As I mentioned in an earlier post this winter, we had a roller-coaster of a summer last year with our bees.
After being so thrilled that we had successfully wintered our bees for the first time since starting beekeeping, we were devastated to discover that they had swarmed in May because we waited too long to divide the hives and they became too crowded. The early spring last year and the warm temperatures moved everything ahead and because of our inexperience, we missed the signs that they were preparing to swarm.
All was not lost however, because when bees swarm they leave behind a portion of the worker bees along with new queen cells, one of which eventually becomes the new queen. We observed the hives over the next few months and it appeared that things were back on track, they had a new queen, and were rebuilding their population. Of course, the hives were not nearly as strong as they would have been had they not swarmed, but we knew we would still get a honey harvest.
The honey started flowing and the bees had built up a good amount of supers of honey. Once again, our optimism for our honey harvest was shattered in October when Jesse went out to the hives to check on them and discovered they had been robbed! Yes, hives can be robbed by feral bees. All the frames that the bees had worked so hard to fill all summer long were stripped completely clean, as if they had never had a bit of honey in them. The other unfortunate effect from robbing, is that the honeybees usually die in the process of defending their hive against the invaders.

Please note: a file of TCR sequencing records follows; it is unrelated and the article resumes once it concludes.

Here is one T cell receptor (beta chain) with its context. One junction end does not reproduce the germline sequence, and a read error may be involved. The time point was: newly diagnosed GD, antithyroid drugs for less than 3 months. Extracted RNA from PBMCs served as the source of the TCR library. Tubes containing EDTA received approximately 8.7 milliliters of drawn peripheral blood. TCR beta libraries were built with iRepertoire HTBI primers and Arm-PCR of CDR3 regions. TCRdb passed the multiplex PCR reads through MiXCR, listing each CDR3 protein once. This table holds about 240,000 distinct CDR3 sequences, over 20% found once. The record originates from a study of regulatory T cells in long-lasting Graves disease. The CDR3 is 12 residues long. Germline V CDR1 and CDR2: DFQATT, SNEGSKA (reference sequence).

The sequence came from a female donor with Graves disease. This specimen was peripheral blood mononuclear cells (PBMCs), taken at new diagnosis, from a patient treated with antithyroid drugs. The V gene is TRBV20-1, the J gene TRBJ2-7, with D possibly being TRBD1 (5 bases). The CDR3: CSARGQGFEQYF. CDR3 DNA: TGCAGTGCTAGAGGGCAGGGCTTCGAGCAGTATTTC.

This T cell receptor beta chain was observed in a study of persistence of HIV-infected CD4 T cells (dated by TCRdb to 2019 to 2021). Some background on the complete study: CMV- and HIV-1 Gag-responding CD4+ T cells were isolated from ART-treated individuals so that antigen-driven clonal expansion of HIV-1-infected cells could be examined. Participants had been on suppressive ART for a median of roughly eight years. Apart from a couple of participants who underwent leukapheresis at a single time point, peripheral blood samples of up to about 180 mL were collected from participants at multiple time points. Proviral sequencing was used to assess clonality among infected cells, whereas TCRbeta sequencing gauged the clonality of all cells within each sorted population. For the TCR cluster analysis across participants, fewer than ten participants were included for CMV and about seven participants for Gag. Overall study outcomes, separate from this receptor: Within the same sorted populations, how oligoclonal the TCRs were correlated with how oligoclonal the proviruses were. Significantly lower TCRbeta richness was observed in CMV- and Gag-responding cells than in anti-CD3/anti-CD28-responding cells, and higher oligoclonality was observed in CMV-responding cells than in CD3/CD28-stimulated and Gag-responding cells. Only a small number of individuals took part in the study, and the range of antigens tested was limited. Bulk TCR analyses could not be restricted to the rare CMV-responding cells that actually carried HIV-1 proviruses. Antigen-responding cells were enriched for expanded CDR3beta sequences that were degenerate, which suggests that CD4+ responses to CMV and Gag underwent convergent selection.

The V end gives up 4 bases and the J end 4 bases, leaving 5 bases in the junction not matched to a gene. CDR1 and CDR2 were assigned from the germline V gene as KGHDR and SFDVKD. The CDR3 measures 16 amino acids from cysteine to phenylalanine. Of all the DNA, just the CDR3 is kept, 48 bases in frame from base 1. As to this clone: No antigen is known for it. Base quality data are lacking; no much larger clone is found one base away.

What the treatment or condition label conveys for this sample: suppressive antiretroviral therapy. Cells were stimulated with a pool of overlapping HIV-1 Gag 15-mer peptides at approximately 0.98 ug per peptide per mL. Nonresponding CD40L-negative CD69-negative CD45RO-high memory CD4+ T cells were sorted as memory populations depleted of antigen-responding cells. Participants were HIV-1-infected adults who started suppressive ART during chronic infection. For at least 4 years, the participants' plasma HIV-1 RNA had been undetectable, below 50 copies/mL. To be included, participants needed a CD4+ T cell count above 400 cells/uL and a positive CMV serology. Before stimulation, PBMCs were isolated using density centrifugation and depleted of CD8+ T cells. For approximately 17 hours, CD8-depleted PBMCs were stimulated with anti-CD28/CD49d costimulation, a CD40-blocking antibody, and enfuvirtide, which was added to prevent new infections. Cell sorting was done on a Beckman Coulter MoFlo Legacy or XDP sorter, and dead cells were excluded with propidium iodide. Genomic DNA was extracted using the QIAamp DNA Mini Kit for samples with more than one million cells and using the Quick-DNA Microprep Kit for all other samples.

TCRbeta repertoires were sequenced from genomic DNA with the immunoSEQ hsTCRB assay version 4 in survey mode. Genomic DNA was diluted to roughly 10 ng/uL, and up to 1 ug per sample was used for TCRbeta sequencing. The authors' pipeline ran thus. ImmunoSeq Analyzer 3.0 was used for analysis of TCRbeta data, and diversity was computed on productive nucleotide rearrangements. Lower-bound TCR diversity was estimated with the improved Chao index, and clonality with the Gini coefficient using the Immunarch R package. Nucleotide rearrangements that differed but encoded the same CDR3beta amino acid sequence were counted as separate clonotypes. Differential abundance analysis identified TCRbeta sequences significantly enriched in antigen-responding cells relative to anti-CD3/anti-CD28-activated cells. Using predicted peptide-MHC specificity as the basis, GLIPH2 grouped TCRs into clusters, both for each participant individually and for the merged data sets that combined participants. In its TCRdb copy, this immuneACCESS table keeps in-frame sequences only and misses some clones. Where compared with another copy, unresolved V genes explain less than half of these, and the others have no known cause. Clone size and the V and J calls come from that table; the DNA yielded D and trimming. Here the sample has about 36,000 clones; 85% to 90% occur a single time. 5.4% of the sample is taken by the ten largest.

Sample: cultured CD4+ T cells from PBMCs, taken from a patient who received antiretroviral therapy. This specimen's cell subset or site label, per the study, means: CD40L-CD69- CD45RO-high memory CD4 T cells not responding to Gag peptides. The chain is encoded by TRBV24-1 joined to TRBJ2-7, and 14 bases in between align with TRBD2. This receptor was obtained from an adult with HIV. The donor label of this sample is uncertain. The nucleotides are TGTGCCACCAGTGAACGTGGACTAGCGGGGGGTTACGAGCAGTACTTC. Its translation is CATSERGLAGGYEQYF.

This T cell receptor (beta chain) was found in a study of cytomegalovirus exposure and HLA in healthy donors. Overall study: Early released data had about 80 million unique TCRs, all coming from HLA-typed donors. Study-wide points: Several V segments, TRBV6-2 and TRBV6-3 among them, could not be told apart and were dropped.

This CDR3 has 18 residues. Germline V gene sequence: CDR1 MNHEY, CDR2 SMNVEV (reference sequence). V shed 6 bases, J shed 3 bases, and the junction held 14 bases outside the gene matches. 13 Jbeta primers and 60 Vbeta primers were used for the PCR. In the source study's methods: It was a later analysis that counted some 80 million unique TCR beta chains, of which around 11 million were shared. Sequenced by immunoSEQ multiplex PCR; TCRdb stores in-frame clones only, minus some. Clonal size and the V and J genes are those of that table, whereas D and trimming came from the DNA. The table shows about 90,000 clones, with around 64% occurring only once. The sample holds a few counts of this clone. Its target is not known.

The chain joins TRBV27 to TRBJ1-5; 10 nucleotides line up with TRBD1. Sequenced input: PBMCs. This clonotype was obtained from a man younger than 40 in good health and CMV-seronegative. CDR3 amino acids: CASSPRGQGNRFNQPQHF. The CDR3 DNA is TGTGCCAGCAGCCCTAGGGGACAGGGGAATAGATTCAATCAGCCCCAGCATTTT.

Needless to say, we lost both hives of bees and only ended up with a very small amount of honey to harvest…another year of learning about all the things that can go wrong beekeeping. We have just put in our order for two nucs of bees this spring. We are not giving up; we’re just starting over again.
So, spring finally arrived and so did our two nucs of bees. The bees arrived to our supplier on a rainy and dreary Friday afternoon. Jesse and our daughter went to work getting the hives ready to add the nucs, which are about 5-6 frames of bees with a queen and brood.
After adding a few frames to each hive of honey from last year’s bees, it was time to get suited up and put the frames in the hive.
The bees were very riled up and it was a little scary, so I did not stay too long to photograph. I don’t think they enjoyed the ride across the plowed field in the back of the 4-wheeler, even if it was a slow one. 🙂
Our daughter braved the angry bees for the installation of one nuc and only received one sting on her leg. She decided to let her dad install the other hive.
We have not examined the hive to look for brood, but after about 10 days it was clear that the bees were multiplying and Jesse decided to add another brood box. Hopefully the weather will cooperate and he can take a peek inside soon to see how things are going.
In the meantime, I can tentatively say that things appear to be going well so far this season with the bees. I know all too well however, that any number of bee disasters might be ahead yet this summer. We are continuously learning and expanding our knowledge of beekeeping, so I am hopeful that it will be an uneventful beekeeping season.
For any beekeepers out there, how is your season starting out?